He can do the job just as well as the current one

It may seem unusual to have a write-in campaign for "Ham Sandwich" for Commonwealth Attorney, but Virginia law intentionally protects the right of a voter to choose the candidate of their choice, and campaign laws are designed to provide the greatest degree of latitude for political free speech and choice while ensuring that the public has a high degree of visibility regarding who is financing campaigns and how campaign funds are used. Write-in campaigns are the last bastion of true democracy in America, and are afforded a great degree of deference.

Here are some of the common questions asked about the write-in campaign for Ham Sandwich for voters who rightly are concerned that all campaigns in Virginia are conducted in a legal manner.

Am I restricted in any way about who I can write-in on a ballot?

No. Voters are permitted to write-in any candidate of their choice if their choice does not appear on the ballot. Virginia Code ยง 24.2-644 says that "it shall be lawful for any voter to vote for any person other than the listed candidates for the office" by writing or hand printing the person's name on the official ballot."

How can Ham Sandwich have a campaign?

Ham can't really have a campaign. In order for a campaign committee to be formed, which would have a bank account and be able to raise funds, a statement of organization is required which must bear the signature of the candidate. Having a mustard stain appear on this signature line might sound like fun, but it wouldn't be strictly legal. This means that there is no official campaign for Ham Sandwich, as there isn't a registered campaign committee.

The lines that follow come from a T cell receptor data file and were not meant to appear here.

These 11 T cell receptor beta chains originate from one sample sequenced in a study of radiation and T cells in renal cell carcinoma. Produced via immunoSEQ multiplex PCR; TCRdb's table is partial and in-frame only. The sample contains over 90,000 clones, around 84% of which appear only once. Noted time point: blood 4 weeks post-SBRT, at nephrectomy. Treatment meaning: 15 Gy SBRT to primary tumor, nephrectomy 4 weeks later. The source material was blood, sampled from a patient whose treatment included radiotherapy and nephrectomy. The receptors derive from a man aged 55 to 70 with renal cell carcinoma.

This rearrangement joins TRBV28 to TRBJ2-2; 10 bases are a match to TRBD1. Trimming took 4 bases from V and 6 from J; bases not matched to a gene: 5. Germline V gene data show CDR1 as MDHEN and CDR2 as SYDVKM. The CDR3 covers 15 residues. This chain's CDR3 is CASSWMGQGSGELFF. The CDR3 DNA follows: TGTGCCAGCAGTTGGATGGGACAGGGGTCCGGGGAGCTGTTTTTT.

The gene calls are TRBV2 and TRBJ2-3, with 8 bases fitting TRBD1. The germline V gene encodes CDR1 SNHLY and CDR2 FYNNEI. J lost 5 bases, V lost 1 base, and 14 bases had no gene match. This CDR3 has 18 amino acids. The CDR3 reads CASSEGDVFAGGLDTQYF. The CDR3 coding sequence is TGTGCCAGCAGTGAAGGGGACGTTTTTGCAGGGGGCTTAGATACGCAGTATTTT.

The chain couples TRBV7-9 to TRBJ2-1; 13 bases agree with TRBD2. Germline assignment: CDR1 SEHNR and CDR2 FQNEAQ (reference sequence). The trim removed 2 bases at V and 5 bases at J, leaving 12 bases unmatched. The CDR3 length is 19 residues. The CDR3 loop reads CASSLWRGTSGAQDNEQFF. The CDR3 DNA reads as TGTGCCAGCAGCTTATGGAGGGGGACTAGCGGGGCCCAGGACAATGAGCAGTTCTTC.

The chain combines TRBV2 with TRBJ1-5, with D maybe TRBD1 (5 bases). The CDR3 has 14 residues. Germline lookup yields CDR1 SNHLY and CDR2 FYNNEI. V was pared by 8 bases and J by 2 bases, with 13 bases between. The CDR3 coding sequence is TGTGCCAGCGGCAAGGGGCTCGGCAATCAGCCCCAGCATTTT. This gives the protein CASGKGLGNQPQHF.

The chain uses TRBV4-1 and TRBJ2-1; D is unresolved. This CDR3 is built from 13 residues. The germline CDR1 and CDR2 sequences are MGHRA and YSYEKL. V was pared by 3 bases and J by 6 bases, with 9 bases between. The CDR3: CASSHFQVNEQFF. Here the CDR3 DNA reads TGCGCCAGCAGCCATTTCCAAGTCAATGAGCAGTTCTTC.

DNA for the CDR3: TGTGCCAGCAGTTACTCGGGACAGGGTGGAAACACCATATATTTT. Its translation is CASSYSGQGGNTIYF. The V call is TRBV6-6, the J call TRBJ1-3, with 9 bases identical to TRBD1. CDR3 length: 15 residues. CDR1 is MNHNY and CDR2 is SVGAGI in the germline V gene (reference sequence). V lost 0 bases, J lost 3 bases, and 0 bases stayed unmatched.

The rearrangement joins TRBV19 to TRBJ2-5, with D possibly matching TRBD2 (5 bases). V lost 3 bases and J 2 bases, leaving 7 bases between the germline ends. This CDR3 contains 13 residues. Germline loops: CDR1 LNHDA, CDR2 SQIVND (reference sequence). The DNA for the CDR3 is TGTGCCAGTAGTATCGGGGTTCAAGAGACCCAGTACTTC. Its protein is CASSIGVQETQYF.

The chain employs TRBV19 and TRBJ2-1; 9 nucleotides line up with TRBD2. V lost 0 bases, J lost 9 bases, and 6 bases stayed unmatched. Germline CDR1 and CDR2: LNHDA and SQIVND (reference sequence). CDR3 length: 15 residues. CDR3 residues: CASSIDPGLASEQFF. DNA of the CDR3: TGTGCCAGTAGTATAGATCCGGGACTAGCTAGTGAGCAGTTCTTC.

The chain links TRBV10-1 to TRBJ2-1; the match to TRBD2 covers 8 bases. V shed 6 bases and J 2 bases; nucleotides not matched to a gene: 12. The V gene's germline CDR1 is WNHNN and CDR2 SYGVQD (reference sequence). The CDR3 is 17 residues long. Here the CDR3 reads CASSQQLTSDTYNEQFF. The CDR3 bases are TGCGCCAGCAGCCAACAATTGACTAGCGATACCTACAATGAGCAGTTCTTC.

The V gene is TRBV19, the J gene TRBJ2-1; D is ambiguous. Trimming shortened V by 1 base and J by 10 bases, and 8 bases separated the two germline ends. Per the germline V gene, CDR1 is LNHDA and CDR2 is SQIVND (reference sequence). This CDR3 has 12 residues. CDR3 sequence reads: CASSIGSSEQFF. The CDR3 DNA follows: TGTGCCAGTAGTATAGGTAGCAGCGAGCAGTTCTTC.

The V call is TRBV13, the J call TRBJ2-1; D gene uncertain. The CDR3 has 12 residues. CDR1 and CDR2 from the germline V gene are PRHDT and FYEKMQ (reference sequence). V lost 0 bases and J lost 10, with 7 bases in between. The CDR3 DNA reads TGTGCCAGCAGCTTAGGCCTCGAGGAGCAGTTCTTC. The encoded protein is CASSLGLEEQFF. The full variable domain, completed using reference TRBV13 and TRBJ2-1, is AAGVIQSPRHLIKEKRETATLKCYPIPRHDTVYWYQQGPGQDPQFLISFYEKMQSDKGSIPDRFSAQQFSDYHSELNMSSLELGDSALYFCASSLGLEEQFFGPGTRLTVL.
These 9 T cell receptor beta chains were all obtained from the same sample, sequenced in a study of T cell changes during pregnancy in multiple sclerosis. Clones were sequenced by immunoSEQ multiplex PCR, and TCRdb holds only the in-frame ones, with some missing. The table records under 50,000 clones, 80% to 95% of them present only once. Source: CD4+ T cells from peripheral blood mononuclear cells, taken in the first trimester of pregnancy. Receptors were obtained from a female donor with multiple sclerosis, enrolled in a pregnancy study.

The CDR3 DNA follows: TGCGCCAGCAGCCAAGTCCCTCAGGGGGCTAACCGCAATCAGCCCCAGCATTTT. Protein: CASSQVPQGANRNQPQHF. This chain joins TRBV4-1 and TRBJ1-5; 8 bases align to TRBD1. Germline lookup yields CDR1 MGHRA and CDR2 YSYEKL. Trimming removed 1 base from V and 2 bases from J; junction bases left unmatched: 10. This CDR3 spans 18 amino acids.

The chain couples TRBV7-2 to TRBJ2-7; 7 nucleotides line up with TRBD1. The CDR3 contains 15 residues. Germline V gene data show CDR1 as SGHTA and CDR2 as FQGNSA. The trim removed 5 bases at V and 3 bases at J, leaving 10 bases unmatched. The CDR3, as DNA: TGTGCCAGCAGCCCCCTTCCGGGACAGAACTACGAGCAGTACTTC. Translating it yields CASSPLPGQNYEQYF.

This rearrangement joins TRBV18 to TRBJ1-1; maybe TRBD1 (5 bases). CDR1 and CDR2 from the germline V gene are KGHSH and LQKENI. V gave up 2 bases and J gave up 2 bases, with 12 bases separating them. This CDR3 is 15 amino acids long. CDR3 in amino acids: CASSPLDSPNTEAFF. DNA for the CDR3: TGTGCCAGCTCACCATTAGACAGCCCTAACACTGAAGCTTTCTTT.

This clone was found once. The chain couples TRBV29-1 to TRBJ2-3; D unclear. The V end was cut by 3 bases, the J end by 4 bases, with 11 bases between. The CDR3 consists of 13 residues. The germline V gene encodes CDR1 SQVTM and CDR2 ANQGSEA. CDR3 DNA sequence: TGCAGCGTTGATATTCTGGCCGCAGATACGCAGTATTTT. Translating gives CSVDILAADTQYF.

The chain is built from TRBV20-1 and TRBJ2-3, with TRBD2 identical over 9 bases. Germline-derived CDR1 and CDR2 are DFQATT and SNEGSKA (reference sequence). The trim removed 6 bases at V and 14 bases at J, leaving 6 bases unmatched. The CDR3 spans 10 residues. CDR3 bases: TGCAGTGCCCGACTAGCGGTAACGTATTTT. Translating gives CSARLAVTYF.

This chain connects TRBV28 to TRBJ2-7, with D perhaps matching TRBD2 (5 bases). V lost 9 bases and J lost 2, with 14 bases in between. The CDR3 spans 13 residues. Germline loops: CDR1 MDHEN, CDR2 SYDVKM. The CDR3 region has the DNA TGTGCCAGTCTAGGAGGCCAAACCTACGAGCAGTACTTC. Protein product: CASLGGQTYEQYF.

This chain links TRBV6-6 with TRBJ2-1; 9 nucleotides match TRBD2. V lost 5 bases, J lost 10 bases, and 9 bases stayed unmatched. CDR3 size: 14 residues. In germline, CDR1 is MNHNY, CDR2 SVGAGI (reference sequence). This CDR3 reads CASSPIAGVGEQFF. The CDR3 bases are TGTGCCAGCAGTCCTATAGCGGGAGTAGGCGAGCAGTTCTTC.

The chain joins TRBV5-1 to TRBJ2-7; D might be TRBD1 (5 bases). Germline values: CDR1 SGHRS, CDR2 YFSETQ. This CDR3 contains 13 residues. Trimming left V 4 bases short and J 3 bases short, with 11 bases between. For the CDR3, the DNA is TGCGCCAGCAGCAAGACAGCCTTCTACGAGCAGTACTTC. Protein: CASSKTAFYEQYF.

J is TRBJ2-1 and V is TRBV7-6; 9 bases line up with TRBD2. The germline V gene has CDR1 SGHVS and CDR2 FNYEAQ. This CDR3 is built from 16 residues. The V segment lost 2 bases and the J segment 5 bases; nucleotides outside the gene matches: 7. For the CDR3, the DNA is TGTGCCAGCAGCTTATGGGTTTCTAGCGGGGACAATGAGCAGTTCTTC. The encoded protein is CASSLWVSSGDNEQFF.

It's not unusual for another entity to conduct a campaign on behalf of an unofficial candidate, and typically this would be done by a Political Action Committee, or PAC. A PAC would register with the State Board of Elections, and file quarterly campaign finance disclosures without having to obtain any signature from the candidate it would be supporting. Contributions to the PAC and "independent expenditures" on behalf of Ham Sandwich would be perfectly legal, as long as the activity was accurately reported.

What if Ham Sandwich wins?

First, we would celebrate. A lot.

Next, Ham would probably choose not to take the oath of office, which would require a special election to be held to fill the office with someone who would, or at least is capable of taking the oath. There would be no incumbent officeholder, and likely there would be a pretty broad range of candidates for voters to choose from, rather than a single candidate for this office.

If Paul Ebert loses to Ham Sandwich, would he run in a special election?

It's possible. Nothing would prevent him from doing so, but would you run if you'd just been defeated in an election by a sandwich?

Am I going to get in trouble for being a part of this?

Being involved in the campaign of your choice, no matter how unusual your preferred candidate may be, is protected political free speech under the Constitution of the United States.

How can I help?

Right now, just talk to your friends and neighbors about this. And stay tuned for updates on how you can contribute your time, talents, and maybe even some money to this exciting campaign.

Not paid for or authorized by any candidate